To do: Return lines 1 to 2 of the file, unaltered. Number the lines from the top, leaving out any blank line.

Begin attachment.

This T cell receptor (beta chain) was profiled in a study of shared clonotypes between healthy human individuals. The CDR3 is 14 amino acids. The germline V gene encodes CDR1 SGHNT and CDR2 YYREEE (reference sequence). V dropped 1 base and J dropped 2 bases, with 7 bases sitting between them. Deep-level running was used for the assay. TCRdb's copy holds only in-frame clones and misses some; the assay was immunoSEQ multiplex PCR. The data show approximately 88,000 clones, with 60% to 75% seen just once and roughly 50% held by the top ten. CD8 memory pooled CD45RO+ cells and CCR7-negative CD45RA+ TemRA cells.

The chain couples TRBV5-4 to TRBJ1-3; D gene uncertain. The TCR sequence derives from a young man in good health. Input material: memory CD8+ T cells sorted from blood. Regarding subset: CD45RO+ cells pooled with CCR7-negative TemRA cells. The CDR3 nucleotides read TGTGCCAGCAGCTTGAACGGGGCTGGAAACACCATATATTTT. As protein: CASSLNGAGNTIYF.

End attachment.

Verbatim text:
This T cell receptor (beta chain) was profiled in a study of shared clonotypes between healthy human individuals. The CDR3 is 14 amino acids. The germline V gene encodes CDR1 SGHNT and CDR2 YYREEE (reference sequence). V dropped 1 base and J dropped 2 bases, with 7 bases sitting between them. Deep-level running was used for the assay. TCRdb's copy holds only in-frame clones and misses some; the assay was immunoSEQ multiplex PCR. The data show approximately 88,000 clones, with 60% to 75% seen just once and roughly 50% held by the top ten. CD8 memory pooled CD45RO+ cells and CCR7-negative CD45RA+ TemRA cells.

The chain couples TRBV5-4 to TRBJ1-3; D gene uncertain. The TCR sequence derives from a young man in good health. Input material: memory CD8+ T cells sorted from blood. Regarding subset: CD45RO+ cells pooled with CCR7-negative TemRA cells. The CDR3 nucleotides read TGTGCCAGCAGCTTGAACGGGGCTGGAAACACCATATATTTT. As protein: CASSLNGAGNTIYF.